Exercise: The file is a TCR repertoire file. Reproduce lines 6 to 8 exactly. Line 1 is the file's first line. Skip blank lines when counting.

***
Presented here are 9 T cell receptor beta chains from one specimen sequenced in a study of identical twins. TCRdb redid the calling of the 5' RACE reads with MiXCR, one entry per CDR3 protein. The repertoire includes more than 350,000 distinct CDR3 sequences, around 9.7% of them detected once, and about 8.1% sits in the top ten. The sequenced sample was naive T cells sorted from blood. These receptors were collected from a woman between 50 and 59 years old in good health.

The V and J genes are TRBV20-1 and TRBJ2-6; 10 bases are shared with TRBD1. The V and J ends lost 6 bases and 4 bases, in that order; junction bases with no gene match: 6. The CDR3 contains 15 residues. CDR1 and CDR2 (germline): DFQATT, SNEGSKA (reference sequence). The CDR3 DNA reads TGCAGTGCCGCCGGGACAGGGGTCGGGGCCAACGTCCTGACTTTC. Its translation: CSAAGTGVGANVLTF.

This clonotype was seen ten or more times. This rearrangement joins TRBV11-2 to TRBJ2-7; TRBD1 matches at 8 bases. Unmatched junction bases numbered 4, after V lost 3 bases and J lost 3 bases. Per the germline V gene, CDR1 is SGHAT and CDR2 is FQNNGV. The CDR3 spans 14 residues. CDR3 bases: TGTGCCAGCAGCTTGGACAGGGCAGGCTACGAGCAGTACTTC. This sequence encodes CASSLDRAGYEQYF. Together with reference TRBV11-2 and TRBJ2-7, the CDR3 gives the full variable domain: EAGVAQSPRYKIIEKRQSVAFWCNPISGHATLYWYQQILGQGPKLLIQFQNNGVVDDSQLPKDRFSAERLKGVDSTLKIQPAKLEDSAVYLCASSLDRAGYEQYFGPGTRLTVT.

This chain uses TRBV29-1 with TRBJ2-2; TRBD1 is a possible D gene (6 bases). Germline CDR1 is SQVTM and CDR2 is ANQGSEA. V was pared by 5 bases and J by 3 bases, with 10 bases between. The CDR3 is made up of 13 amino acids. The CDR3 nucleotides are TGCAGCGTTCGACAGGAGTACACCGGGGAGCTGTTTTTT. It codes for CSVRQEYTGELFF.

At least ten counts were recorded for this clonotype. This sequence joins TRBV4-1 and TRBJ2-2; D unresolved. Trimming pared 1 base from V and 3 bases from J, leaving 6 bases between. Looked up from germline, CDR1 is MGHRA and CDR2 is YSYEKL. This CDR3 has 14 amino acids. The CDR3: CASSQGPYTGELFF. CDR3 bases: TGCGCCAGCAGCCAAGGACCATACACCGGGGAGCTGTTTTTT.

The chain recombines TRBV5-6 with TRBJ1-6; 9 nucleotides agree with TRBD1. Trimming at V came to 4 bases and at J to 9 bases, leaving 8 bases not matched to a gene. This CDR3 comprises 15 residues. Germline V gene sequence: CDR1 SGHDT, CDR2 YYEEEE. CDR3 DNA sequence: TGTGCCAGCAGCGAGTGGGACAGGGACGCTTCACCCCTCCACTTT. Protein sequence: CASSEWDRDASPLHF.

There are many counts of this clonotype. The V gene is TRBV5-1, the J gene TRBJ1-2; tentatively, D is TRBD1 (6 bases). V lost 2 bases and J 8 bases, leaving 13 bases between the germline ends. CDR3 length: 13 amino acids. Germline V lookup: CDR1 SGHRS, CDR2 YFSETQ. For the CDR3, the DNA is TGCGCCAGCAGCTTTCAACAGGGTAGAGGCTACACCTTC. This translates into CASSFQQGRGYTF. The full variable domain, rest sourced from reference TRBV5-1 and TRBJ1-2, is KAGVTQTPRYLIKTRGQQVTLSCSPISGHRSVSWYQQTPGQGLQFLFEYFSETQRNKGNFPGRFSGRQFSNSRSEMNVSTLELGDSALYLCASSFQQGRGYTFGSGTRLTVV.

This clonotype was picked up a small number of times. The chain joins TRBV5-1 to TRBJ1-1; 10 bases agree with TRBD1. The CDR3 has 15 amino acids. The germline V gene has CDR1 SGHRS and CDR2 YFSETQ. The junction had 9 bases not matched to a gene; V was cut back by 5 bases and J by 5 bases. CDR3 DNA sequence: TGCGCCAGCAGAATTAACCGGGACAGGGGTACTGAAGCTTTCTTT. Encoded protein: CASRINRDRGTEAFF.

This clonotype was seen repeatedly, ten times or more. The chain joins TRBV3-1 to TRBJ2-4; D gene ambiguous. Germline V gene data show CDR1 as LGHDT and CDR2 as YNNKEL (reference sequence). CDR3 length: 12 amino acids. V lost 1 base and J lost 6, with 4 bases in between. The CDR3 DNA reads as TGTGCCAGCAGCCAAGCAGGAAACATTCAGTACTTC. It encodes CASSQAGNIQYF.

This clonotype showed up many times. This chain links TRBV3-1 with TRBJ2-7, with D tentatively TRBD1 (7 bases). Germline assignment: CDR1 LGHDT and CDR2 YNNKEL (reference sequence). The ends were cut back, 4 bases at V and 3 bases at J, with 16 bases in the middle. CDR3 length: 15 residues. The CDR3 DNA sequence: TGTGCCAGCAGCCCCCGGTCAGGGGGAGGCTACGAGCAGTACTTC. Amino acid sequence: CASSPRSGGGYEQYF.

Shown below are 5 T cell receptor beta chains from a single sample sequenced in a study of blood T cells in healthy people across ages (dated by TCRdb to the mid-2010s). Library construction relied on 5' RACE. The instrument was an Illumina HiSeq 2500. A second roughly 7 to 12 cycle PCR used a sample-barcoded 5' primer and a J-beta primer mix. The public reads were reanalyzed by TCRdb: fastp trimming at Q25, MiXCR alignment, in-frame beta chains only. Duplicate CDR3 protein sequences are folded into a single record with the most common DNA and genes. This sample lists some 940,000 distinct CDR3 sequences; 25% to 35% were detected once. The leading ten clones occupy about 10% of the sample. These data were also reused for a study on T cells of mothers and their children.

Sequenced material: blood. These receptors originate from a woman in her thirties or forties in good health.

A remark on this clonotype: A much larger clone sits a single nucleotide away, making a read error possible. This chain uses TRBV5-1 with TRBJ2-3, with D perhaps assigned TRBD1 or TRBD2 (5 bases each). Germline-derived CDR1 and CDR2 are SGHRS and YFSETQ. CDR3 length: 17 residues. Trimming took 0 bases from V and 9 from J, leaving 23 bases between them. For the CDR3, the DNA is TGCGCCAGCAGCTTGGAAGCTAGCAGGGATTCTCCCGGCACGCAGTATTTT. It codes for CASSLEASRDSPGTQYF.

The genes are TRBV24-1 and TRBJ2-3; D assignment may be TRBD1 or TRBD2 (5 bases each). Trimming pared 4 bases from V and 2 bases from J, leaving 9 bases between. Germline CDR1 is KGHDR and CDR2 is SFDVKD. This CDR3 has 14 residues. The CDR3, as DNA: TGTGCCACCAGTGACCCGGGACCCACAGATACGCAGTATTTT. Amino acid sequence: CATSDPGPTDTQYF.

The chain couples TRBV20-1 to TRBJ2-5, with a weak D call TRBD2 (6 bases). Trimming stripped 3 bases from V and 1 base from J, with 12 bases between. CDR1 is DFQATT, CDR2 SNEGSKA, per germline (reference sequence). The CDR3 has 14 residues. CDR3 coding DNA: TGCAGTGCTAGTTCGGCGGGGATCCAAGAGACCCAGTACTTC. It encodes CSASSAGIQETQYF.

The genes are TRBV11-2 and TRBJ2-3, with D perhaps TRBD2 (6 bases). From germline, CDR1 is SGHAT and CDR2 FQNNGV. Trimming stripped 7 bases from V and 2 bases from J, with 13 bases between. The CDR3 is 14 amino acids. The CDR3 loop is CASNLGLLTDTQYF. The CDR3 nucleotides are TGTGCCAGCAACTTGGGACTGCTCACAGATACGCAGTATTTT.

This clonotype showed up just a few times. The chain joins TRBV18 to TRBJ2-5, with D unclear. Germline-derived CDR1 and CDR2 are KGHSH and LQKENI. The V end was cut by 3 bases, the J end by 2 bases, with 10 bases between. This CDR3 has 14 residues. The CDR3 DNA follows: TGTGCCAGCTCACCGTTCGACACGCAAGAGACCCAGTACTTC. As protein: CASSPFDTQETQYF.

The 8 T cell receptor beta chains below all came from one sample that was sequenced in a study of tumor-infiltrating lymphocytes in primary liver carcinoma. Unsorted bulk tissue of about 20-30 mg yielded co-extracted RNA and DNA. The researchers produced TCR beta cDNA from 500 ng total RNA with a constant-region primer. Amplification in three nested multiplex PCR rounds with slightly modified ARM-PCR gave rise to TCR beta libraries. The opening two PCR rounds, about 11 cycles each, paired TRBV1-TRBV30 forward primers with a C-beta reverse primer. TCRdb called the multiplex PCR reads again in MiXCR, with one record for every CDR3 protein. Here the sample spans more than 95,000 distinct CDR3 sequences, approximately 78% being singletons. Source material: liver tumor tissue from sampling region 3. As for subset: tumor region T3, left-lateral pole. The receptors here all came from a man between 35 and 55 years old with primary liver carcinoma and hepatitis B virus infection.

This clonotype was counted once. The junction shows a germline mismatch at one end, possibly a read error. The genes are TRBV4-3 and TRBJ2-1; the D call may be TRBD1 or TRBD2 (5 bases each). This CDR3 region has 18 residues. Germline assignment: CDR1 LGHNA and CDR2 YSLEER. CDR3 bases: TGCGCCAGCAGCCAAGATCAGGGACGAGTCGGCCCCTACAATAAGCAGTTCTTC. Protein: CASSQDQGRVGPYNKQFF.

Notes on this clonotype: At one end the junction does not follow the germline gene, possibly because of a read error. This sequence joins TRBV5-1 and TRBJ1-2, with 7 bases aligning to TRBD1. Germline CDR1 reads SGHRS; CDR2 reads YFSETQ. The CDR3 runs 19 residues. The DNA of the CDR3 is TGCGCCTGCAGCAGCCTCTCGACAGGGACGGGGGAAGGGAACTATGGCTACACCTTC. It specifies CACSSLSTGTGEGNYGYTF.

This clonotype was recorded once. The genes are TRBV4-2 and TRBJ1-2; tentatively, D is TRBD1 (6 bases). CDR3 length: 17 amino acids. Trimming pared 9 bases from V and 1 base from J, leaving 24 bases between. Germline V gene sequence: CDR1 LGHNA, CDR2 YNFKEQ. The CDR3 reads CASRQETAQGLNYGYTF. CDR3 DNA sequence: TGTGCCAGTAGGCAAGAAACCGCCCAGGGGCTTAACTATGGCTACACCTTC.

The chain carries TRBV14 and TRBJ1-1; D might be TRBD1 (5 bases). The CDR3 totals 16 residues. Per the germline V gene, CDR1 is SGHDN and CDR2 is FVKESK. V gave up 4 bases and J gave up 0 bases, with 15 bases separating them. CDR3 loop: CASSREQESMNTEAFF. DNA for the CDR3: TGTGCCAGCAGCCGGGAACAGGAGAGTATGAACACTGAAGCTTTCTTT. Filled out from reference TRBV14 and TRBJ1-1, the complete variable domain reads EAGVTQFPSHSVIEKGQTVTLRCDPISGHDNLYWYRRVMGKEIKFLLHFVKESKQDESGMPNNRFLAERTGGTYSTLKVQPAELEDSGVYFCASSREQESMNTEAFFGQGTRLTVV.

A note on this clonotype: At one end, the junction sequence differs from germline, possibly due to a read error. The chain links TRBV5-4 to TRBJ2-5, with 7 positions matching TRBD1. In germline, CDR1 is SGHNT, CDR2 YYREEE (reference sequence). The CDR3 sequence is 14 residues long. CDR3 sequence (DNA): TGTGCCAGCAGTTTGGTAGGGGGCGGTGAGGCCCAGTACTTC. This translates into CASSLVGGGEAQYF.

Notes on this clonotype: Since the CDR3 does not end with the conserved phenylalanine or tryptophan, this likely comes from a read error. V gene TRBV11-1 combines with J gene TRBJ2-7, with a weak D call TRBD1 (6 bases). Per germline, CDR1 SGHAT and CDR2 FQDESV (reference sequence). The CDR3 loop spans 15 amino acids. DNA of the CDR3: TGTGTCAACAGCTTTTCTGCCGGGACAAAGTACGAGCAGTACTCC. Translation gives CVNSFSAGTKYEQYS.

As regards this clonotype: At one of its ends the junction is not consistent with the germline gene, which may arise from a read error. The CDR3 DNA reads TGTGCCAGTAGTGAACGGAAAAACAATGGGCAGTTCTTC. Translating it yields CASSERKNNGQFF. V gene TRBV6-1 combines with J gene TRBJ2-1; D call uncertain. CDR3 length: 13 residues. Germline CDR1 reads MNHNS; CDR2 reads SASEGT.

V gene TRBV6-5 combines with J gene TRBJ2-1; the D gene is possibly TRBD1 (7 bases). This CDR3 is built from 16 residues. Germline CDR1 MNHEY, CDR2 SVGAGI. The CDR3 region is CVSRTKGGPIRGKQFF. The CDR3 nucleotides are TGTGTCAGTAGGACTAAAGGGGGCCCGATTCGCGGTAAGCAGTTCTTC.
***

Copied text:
The chain recombines TRBV5-6 with TRBJ1-6; 9 nucleotides agree with TRBD1. Trimming at V came to 4 bases and at J to 9 bases, leaving 8 bases not matched to a gene. This CDR3 comprises 15 residues. Germline V gene sequence: CDR1 SGHDT, CDR2 YYEEEE. CDR3 DNA sequence: TGTGCCAGCAGCGAGTGGGACAGGGACGCTTCACCCCTCCACTTT. Protein sequence: CASSEWDRDASPLHF.

There are many counts of this clonotype. The V gene is TRBV5-1, the J gene TRBJ1-2; tentatively, D is TRBD1 (6 bases). V lost 2 bases and J 8 bases, leaving 13 bases between the germline ends. CDR3 length: 13 amino acids. Germline V lookup: CDR1 SGHRS, CDR2 YFSETQ. For the CDR3, the DNA is TGCGCCAGCAGCTTTCAACAGGGTAGAGGCTACACCTTC. This translates into CASSFQQGRGYTF. The full variable domain, rest sourced from reference TRBV5-1 and TRBJ1-2, is KAGVTQTPRYLIKTRGQQVTLSCSPISGHRSVSWYQQTPGQGLQFLFEYFSETQRNKGNFPGRFSGRQFSNSRSEMNVSTLELGDSALYLCASSFQQGRGYTFGSGTRLTVV.

This clonotype was picked up a small number of times. The chain joins TRBV5-1 to TRBJ1-1; 10 bases agree with TRBD1. The CDR3 has 15 amino acids. The germline V gene has CDR1 SGHRS and CDR2 YFSETQ. The junction had 9 bases not matched to a gene; V was cut back by 5 bases and J by 5 bases. CDR3 DNA sequence: TGCGCCAGCAGAATTAACCGGGACAGGGGTACTGAAGCTTTCTTT. Encoded protein: CASRINRDRGTEAFF.